travel

'Tis the season: GetReligionista work slows a bit, but we will still be paying attention

'Tis the season: GetReligionista work slows a bit, but we will still be paying attention

So it is Thursday afternoon. And next Monday is Christmas Eve, which will be a holiday for gazillions of people.

In front of that Monday, we have an ordinary weekend. #DUH

That means that lots of folks can skip work on Friday, as in tomorrow, and end up with how many days off in a row? Five or six — for the cost of one vacation day — depending how their office managers handle The Holidays?

So that sound you keep hearing outside your window, this afternoon, may be car doors slamming as people toss packages (or their suitcases, if headed to the airport) in the back of cars as they prepare to head hither and thither and yon. Some of us older folks, of course, will be joyfully preparing for cars to pull into our driveways containing loved ones — some wearing tiny shoes, in which to dash around the house.

So, what’s the point of this meditation?

Some of your GetReligionistas are already on the road and others will soon depart. Work here at the website will slow down, but our cyber-doors will not be locked tight. You can expect, as usual, a post a day, or maybe two, during the Christmas-New Year’s Day season.

I will be at home near a keyboard most of the days between now and, oh, Jan. 2 or thereabouts — but will have a chance, as always, to flee to the mountains of North Carolina, where Wifi and strong cellphone signals are often a matter of theory, rather than reality.

Let me stress, that we still want to hear from readers!

This is, after all, a time of year in which even the most cynical editor/producer has been known to gaze at the newsroom and mutter, “Somebody get out there and do a story about Christmas. I hear that has something to do with religion, maybe.”

The results are can be glorious or fallen. We are interested in both. Please keep sending us URLs for news that caught your eye.

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The Force and a horse, of course, of course: Washington Post visits new age Texas ranch

The Force and a horse, of course, of course: Washington Post visits new age Texas ranch

Check this out: "Namaste, y’all: Kicking back at a Texas-style New Age resort in Austin."

Seldom have I seen a more apt headline. If only the entire Washington Post story on a new agey resort near Austin were as pithy.

Unfortunately, the Post shows less interest in the spirituality of Travaasa Austin. It mainly snickers over a place that would offer "vision boarding" and "Equine Encounters" on the one hand -- and on the other, courses in hatchet throwing, Texas two-step dancing and mechanical bull riding.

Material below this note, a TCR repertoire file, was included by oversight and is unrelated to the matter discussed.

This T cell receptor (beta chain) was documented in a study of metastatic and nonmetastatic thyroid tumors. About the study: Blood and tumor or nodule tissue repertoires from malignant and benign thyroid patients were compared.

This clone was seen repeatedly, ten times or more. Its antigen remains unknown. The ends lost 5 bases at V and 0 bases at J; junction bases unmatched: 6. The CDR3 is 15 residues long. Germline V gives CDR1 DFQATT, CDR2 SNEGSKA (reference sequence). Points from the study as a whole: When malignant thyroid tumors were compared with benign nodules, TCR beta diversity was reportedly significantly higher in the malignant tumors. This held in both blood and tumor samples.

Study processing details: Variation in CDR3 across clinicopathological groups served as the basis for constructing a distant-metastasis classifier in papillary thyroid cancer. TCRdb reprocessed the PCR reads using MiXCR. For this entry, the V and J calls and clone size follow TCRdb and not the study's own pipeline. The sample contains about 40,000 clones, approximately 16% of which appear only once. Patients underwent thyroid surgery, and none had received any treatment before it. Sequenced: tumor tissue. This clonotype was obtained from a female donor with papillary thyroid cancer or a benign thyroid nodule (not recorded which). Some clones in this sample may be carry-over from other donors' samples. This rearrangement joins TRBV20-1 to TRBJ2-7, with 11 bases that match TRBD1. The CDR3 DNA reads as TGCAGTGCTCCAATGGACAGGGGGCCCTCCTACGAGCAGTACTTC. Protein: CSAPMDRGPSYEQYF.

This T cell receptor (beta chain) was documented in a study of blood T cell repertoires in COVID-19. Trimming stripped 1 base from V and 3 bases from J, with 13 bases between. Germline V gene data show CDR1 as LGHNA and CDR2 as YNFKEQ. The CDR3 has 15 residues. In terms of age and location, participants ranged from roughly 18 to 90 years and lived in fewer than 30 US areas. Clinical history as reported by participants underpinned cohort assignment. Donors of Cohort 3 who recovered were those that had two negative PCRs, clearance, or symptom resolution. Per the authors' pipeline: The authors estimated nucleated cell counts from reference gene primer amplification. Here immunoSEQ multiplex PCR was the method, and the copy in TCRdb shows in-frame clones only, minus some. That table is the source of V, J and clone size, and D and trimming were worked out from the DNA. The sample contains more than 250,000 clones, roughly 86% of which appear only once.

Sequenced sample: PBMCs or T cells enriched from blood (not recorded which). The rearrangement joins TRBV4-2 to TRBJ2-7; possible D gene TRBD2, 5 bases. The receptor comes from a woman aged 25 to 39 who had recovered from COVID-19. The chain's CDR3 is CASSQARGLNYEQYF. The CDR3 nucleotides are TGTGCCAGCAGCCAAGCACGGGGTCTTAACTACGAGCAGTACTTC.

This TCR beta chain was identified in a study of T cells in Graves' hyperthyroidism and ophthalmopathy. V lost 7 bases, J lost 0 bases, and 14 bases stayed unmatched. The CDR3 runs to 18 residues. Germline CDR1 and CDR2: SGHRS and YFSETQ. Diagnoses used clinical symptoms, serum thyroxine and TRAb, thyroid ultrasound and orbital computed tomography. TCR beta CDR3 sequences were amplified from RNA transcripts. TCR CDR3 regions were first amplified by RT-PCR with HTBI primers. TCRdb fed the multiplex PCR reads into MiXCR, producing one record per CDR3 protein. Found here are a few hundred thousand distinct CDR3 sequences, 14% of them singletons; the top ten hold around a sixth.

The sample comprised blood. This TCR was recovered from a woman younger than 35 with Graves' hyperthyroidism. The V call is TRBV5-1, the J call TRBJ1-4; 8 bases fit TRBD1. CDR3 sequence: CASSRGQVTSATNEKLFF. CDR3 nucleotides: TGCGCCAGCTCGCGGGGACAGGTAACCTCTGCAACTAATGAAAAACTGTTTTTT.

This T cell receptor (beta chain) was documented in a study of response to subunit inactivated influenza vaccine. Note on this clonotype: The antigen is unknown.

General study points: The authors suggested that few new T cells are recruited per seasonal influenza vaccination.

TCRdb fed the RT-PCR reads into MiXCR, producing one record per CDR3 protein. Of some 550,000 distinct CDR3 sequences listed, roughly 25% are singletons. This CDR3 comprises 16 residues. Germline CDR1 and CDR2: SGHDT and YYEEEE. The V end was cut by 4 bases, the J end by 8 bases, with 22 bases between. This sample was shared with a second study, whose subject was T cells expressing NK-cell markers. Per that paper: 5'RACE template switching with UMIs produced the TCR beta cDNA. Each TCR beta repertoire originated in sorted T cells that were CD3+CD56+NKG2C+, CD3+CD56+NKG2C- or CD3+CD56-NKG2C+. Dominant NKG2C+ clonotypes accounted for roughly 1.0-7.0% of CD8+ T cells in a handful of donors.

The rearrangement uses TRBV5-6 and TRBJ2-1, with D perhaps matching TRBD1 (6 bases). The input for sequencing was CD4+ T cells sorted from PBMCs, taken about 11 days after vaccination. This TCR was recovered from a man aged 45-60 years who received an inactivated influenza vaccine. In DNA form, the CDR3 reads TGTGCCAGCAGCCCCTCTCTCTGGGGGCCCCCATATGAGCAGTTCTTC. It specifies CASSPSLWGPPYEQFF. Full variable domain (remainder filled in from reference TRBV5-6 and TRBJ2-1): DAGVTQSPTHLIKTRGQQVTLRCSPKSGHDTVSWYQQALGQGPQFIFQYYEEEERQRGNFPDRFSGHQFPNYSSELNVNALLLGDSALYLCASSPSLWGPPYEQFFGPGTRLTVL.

Multiple spiritual "ghosts" hover about:

It’s rare for a hotel to offer both guided meditation sessions and hatchet-throwing classes. But Travaasa Austin is like few other hotels. This "experiential spa resort" is like a land-based cruise, with a cowboy and a shaman fighting over the helm.
The extensive list of activities — which includes hula-hooping, ¬sachet-making (with cocktails), archery, harmonica lessons and a mechanical-bull fitness class — is both enticing and daunting. Not to worry: "You don’t have to sign up for anything," the chirpy concierge reminded me during a recent visit, and in fact the expansive grounds offer ample opportunity for nothing-doing.
And yet I wanted to do it all -- to learn the Texas two-step, tour the hotel’s organic farm, try its elaborate zip-line course, and still have the time (and energy) for a swim, massage and dinner. But how? Perhaps I needed to settle down with a yoga class or try vision boarding, a course where I’d learn to "channel the power of positive energy and see what happens." Perhaps that power would manifest itself in a wine tasting later that evening.

So the story skims over facials, wine tasting, hiking and dirt biking.

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Time for a Christmas season lull here at GetReligion (but not a complete break)

Time for a Christmas season lull here at GetReligion (but not a complete break)

This is, as you might expect, the time of year when your GetReligionistas -- like most normal folks -- are scattered all over the place doing holiday and holy day things.

Right now, one of the East Coast guys is on the West Coast. The Oklahoma guy is, I think, currently in Texas (where he spends most of his time during baseball season), or on a highway coming back from the Lone Star State. The lady from the Northwest is currently in the Southwest (and, the last I heard, was in a Texas airport for a long, long time). The Florida guy is in Central Florida and I'm the Tennessee mountains (see photo above), which for some reason currently feel like Central Florida. I mean, it's 75 and humid. Where am I?

As always, posting will not stop here at the website, but the pace will slow somewhat. You never know when a major story will break and most of us will be near WiFi, especially me. But you never know when I am going to hear the call and head deeper into the Hills. With the Nativity Lent fast ending at Midnight tonight, that means it's time to hunt for barbecue, again.

Keep sending us story URLs and tips, which, as always, are much appreciated. We will jump back into regular posting -- with four posts on weekdays as the norm, and the weekly podcast -- on January 4th (also known as the 11th day of Christmas). And those who are traveling, please be careful.

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NY Times gets religion ... in Rome!

The New York Times published a lengthy travel piece with tons of religion in it. It’s written by David Laskin, and nicely weaves religion, history and travel together. A reader complained about one portion, incorrectly, but before we get to that, let’s look at the top of the story.

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